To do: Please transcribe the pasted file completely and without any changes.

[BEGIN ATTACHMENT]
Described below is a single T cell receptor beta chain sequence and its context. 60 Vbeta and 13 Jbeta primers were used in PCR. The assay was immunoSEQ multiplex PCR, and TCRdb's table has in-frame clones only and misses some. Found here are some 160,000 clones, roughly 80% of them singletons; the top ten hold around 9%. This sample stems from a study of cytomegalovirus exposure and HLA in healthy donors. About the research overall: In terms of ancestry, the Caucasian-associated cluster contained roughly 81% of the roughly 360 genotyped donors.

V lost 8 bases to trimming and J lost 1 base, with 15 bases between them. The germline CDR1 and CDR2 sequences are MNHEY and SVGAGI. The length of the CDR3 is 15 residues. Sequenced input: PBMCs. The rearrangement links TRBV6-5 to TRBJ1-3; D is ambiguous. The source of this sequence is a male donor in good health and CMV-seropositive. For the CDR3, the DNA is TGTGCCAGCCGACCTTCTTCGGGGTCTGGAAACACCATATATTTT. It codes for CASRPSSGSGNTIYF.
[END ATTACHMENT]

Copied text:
Described below is a single T cell receptor beta chain sequence and its context. 60 Vbeta and 13 Jbeta primers were used in PCR. The assay was immunoSEQ multiplex PCR, and TCRdb's table has in-frame clones only and misses some. Found here are some 160,000 clones, roughly 80% of them singletons; the top ten hold around 9%. This sample stems from a study of cytomegalovirus exposure and HLA in healthy donors. About the research overall: In terms of ancestry, the Caucasian-associated cluster contained roughly 81% of the roughly 360 genotyped donors.

V lost 8 bases to trimming and J lost 1 base, with 15 bases between them. The germline CDR1 and CDR2 sequences are MNHEY and SVGAGI. The length of the CDR3 is 15 residues. Sequenced input: PBMCs. The rearrangement links TRBV6-5 to TRBJ1-3; D is ambiguous. The source of this sequence is a male donor in good health and CMV-seropositive. For the CDR3, the DNA is TGTGCCAGCCGACCTTCTTCGGGGTCTGGAAACACCATATATTTT. It codes for CASRPSSGSGNTIYF.